A SPIRITUAL CASE STUDY
Roger is not his real name but he is a real friend of mine. He is a real friend in that he actually exists and he is a real friend in that he is there for me from time to time, as I try to be for him. I've known Roger for about 15 years and we were brought together by a rather dramatic confluence of circumstances which gave us both a certain sense that our friendship was ordained. I will not go into those circumstances here for fear of revealing Roger's identity, but if you think of some accidental relationship in your life that suddenly took on energy from sheer force of chemistry and fate, you will know how it is with Roger and me.
Roger had initially participated in a few Nathaniel Center programs, but then fell away. Concerned, I wrote him a personal letter commenting on how we seemed to be drifting apart. This engendered a very thoughtful four page letter from Roger which I followed up with a phone call at his suggestion and now we have a get together planned in the near future. This is all good news.
In his letter he offered his reactions to Nathaniel Center programs: "Bill, ....get realistic. Life is tougher than you realize and all the spiritualism and mysticism and eastern philosophy is nice but it won't get you through life when you have a family to raise, kids to educate and feed and the many other material or real requirements I face each day.....My problem is that your programs don't speak to the choices and decisions people like me face and as much as a part of me desires to be more like you, the realities make it real tough to devote much time to meditation, etc. It seems to be too mystical and less spiritual in the traditional sense. Therefore, I have trouble relating to the programs.
Roger went on to reflect more deeply on where his disaffection was coming from. In the religion department things have hit the skids because his new pastor doesn't do much for him in the spiritual area and so he is drifting there. And the year gone by has been filled with travail. Roger describes it with a word that rhymes with rich. There have been two major, difficult fluctuations in his business; and his family, his own and the one he inherited, keeps presenting him with costly and unexpected problems. The bright note is that his marriage is doing wonderfully well and he and his wife get away together fairly often and keep their relationship alive. He concludes, "I am looking ahead to some day, when college tuition, (money) for kids, etc. are behind me. Until then, I'm pretty much stuck, like a lot of folks."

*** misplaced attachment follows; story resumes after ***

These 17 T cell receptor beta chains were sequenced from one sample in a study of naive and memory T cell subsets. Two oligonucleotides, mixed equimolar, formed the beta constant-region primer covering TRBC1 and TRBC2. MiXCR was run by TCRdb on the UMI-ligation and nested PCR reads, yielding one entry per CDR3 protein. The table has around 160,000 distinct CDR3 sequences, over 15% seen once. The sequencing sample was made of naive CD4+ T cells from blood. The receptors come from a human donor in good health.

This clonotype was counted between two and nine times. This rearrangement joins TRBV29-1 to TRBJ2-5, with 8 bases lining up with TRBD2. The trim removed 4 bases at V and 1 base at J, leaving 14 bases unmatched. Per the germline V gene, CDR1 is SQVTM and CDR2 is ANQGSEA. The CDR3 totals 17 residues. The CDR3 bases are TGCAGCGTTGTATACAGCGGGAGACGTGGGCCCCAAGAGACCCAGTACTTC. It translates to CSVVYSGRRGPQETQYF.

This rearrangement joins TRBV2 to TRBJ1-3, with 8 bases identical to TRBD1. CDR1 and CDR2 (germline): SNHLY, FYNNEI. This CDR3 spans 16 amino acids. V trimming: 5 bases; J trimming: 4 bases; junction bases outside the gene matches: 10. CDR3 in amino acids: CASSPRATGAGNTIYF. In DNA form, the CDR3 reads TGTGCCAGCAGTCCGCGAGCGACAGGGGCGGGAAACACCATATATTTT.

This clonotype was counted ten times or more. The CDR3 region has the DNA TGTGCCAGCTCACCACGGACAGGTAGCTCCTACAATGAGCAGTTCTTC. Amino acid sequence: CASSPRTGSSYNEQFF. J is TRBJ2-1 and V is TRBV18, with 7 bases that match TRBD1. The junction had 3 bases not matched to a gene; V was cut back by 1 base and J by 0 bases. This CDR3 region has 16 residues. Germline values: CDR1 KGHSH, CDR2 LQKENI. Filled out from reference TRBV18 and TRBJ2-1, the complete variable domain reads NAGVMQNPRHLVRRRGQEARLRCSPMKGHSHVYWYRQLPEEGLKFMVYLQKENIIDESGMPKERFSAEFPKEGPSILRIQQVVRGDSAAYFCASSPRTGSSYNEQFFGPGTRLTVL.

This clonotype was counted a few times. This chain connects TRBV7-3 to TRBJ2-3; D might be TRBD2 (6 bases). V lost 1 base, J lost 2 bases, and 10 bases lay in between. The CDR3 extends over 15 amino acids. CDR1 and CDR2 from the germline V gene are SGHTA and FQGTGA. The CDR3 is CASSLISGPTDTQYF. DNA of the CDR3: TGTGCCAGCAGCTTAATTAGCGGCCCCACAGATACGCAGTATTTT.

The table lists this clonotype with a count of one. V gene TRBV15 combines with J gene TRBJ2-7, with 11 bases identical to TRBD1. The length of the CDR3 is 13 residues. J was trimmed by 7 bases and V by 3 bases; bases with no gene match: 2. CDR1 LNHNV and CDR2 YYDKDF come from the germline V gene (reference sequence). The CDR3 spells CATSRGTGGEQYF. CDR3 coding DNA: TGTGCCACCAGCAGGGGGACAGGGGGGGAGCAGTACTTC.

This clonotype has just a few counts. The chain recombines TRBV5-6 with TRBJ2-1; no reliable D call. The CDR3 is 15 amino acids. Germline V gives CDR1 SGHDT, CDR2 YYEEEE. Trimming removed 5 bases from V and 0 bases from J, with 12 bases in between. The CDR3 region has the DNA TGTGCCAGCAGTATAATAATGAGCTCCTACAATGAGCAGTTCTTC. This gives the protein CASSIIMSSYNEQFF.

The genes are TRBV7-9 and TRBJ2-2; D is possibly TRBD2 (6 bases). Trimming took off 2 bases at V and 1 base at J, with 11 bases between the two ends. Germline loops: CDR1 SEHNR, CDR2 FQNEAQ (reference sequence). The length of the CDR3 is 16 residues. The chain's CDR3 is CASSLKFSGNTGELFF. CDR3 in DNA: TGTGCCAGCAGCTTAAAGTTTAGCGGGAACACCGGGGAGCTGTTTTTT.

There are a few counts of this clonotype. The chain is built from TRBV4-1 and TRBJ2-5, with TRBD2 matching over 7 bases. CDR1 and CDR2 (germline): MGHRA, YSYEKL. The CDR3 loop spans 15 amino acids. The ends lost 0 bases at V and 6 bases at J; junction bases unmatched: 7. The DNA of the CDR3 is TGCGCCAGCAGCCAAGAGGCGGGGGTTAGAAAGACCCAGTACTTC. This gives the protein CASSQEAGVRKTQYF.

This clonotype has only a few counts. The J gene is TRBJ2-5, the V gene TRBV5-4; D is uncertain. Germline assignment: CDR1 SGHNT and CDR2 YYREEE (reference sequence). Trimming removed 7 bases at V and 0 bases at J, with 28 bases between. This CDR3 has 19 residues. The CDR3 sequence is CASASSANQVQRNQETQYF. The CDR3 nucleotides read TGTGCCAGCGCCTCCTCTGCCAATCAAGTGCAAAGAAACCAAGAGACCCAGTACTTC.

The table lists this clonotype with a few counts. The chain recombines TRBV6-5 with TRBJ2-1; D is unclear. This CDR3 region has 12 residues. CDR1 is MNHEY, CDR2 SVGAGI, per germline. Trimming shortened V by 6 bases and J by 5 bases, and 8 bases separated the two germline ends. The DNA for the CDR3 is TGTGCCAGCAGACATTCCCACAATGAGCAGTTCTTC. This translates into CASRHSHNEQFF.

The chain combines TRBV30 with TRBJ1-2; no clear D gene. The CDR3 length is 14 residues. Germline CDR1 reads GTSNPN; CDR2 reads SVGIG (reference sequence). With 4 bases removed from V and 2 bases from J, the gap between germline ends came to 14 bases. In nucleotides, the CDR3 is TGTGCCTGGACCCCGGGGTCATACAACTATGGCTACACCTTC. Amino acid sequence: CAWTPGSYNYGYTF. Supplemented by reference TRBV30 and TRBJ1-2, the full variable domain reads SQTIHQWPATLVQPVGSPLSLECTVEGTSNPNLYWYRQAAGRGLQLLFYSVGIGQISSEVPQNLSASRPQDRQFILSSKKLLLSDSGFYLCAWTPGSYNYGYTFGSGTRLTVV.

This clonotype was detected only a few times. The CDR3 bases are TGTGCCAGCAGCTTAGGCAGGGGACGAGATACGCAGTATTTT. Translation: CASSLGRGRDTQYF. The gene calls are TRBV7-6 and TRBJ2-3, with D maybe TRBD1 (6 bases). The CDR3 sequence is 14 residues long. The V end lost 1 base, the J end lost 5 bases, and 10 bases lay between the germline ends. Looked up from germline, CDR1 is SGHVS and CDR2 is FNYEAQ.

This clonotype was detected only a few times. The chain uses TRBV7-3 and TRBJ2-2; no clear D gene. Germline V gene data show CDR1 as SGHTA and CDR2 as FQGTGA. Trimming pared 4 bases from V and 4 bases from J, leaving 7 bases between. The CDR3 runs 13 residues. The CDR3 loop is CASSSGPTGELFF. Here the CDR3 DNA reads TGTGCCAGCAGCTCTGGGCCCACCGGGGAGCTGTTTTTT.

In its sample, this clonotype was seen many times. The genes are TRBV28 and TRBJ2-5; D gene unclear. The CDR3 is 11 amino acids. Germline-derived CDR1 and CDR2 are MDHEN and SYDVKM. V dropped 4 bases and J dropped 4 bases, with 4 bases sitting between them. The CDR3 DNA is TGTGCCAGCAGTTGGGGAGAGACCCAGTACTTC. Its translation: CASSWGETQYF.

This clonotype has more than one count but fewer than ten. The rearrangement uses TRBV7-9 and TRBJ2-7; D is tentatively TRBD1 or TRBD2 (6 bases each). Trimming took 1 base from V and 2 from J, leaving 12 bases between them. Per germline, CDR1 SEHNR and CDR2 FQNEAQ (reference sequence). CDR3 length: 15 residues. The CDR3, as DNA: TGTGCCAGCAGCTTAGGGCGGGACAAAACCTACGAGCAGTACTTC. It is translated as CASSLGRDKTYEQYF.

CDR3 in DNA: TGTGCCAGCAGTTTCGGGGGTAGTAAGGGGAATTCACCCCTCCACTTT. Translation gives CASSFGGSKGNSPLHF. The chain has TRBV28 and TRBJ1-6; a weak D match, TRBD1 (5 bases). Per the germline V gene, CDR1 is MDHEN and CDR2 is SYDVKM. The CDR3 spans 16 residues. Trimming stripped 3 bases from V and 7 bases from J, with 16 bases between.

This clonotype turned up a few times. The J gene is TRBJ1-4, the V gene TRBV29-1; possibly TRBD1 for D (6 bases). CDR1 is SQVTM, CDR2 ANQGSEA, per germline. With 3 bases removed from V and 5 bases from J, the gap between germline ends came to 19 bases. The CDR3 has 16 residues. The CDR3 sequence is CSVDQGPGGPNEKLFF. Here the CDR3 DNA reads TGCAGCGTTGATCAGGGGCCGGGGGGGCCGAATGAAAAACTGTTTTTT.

While Roger's feelings are pretty understandable, it may help to know him better. Roger's life is anything but a mess. He is very gainfully employed. He is handsome and intelligent. He has a charming, attractive wife. His kids are pleasant and personable. He is well known and respected in his community and is very involved in civic affairs. He is a capable, competent person with a lot of friends. If you compared your own life to his, you might think he had little to complain about.
So, what's the problem? The problem is that Roger is suffering from what is technically known as "spiritual desolation". It is a curious coupling of yearning hunger with disinclination to eat. It is the malady of our time; maybe of all time.
Roger is not depressed; he is not taking any prescription drugs that I know of. There's just this ache inside him. It's been there a long time. He has sought to ease it in a number of constructive ways and to some extent he has. But when things get glum, it rises like Jaws from the deep and grabs onto him.
At such times, just when he needs it most, he is not attracted to spiritual things. They seem irrelevant, boring, they take too long, they're too nebulous. It's like someone who has gotten out of physical shape. They know they need to exercise but rousing themselves from that couch is a formidable thought and the picture of a long training before they are in ideal shape is daunting. The fact that they do not have a personal coach handy, serves as a convenient reason to avoid the whole thing. After all, if I'm not quite sure I'm doing it right, maybe I should just wait until.....